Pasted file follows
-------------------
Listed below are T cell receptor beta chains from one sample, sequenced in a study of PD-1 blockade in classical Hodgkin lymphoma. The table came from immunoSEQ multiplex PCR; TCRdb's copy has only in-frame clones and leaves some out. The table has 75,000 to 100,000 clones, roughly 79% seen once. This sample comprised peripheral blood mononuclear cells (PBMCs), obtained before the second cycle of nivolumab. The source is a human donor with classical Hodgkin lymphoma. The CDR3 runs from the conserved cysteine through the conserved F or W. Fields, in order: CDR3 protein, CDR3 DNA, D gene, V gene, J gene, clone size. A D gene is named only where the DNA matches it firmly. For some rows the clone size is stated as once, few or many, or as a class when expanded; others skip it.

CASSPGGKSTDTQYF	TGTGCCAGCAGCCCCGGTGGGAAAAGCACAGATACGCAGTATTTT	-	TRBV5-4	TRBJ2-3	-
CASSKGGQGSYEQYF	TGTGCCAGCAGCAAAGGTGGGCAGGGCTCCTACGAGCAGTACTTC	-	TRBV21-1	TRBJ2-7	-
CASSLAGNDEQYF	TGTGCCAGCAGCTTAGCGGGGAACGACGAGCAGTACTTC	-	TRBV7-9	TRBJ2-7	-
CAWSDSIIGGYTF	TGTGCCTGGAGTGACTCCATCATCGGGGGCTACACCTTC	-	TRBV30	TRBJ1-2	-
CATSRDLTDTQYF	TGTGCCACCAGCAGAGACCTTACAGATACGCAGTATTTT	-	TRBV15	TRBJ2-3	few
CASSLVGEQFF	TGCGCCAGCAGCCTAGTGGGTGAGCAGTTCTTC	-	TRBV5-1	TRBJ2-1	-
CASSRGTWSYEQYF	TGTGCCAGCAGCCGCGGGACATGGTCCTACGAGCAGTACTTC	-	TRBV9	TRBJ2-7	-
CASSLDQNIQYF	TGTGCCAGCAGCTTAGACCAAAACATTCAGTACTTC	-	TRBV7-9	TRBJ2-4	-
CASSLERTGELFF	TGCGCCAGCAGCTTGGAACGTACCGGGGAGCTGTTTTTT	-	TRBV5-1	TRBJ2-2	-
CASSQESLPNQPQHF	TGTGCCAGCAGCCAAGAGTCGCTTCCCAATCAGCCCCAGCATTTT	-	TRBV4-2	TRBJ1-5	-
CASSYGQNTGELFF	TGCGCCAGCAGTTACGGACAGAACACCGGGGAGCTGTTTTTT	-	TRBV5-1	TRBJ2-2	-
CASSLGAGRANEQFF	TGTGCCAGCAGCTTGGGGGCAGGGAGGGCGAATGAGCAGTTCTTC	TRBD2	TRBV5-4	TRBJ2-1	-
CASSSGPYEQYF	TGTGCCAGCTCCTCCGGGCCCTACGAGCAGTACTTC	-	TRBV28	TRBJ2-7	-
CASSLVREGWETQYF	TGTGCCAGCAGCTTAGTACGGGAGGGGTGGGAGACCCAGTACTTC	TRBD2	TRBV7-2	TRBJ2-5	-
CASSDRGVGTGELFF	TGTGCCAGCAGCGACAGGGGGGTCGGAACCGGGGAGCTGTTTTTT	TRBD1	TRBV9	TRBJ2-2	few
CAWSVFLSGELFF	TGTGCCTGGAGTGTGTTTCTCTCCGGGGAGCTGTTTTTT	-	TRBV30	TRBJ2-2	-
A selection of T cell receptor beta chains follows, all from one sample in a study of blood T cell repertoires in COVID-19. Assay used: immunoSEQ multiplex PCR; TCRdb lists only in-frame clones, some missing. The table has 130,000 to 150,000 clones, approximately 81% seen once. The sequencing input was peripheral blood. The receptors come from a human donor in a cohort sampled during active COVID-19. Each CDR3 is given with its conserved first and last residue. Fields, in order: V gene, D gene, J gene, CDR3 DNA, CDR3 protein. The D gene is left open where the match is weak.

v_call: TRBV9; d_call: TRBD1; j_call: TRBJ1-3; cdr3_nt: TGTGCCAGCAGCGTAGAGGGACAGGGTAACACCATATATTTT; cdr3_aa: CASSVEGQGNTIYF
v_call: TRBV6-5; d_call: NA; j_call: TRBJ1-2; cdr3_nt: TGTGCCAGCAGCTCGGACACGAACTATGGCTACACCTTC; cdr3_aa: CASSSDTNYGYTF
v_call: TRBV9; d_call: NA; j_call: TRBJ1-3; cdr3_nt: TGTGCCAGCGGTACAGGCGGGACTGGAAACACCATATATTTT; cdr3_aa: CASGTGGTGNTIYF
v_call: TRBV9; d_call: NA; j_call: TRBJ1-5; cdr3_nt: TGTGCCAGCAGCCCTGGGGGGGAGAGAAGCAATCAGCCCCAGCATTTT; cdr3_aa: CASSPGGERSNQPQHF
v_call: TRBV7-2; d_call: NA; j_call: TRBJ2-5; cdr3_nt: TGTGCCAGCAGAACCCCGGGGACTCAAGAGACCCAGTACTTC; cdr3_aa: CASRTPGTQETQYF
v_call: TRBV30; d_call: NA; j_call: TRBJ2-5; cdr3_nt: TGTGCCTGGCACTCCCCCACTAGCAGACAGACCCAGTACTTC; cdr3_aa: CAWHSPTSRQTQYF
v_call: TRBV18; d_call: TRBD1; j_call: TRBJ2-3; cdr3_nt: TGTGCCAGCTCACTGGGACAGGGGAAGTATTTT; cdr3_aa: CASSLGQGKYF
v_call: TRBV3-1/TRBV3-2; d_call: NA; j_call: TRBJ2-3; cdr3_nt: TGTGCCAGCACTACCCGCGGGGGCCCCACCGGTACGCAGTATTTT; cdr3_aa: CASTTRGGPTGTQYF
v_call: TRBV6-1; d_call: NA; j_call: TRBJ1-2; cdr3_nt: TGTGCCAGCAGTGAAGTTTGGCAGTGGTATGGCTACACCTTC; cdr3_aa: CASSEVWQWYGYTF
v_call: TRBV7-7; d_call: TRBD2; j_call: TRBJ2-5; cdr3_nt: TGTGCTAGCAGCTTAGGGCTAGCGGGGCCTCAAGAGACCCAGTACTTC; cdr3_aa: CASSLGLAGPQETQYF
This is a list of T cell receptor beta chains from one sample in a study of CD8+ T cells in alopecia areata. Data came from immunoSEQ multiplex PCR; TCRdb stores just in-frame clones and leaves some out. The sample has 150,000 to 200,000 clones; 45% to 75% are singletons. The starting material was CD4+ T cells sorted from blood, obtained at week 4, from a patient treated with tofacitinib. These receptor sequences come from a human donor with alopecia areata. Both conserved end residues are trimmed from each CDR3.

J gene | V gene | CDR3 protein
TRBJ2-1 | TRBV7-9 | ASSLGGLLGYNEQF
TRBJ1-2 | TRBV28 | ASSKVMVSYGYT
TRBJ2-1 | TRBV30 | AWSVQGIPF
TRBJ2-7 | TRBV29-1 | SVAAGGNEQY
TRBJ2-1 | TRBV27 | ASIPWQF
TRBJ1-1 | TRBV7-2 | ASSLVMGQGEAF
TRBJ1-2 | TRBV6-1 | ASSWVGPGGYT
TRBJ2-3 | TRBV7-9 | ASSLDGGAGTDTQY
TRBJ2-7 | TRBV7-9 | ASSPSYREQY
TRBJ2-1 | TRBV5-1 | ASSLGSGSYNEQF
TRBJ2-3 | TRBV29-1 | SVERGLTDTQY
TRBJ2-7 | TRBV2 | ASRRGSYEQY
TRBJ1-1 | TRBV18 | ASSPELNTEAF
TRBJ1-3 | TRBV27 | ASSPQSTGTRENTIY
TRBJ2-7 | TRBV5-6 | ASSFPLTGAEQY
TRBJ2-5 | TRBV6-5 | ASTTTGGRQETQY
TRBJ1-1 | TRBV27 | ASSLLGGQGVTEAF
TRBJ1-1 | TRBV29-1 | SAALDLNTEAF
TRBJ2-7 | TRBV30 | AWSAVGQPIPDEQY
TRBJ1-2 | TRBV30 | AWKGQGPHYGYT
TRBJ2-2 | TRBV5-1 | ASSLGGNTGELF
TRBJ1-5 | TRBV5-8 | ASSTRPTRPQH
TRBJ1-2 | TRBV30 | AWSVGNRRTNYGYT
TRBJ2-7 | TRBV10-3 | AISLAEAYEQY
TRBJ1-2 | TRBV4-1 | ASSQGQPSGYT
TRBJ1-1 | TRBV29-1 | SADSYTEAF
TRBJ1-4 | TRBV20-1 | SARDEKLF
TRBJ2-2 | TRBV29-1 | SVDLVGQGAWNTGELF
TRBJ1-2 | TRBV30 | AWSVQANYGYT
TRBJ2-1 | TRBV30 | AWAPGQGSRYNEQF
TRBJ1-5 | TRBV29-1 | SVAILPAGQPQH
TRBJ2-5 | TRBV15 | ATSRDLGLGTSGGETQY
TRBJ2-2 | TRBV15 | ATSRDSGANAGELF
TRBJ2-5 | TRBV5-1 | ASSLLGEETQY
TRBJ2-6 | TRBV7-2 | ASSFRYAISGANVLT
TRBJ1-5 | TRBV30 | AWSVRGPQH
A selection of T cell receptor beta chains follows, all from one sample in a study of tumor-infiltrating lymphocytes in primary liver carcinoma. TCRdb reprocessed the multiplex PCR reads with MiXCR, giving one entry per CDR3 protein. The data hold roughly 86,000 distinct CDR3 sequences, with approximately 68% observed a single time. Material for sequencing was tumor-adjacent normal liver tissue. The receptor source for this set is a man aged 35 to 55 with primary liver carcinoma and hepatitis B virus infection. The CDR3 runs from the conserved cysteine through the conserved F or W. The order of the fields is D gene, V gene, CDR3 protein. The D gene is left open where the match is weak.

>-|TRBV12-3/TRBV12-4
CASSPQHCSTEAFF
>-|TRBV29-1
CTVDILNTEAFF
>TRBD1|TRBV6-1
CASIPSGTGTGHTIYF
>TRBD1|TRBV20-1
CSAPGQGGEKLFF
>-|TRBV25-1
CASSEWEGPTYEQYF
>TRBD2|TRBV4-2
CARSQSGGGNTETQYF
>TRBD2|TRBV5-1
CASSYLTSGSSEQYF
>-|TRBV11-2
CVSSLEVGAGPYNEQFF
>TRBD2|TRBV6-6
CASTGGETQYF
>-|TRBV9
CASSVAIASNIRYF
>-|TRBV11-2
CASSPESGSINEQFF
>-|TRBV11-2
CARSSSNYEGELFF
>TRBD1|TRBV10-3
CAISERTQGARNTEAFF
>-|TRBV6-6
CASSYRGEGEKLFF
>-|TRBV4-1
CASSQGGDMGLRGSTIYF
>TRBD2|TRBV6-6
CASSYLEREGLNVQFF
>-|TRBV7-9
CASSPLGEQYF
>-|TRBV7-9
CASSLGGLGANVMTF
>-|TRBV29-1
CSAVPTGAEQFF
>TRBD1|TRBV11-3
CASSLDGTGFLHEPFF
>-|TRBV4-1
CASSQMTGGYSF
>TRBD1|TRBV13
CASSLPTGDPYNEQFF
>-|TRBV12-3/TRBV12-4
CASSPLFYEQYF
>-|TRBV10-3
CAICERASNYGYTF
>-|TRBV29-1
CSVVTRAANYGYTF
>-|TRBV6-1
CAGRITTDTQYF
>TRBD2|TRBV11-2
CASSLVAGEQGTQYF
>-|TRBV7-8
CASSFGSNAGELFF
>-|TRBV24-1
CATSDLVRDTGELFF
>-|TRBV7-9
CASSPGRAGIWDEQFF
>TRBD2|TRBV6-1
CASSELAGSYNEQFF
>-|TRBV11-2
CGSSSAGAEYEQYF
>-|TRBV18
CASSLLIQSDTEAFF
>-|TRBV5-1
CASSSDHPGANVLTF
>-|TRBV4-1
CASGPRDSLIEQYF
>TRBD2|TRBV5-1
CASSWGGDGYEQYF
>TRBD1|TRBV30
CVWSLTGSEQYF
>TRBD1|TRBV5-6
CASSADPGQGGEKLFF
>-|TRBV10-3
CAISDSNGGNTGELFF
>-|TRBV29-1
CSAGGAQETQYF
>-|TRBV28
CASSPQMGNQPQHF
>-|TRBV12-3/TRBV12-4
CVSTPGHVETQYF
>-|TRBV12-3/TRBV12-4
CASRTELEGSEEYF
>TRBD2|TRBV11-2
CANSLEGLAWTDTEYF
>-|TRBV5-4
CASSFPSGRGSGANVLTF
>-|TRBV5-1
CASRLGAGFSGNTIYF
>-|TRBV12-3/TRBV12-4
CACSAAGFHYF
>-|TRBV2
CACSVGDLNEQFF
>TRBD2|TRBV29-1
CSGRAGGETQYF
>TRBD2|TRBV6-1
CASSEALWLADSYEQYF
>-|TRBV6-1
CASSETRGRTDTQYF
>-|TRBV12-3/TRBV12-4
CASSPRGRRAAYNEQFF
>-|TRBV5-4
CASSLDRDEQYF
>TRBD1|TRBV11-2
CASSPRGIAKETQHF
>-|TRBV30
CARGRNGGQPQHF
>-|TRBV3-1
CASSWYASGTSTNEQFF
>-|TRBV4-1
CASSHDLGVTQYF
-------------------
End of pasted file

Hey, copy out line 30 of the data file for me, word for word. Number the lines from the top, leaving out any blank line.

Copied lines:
J gene | V gene | CDR3 protein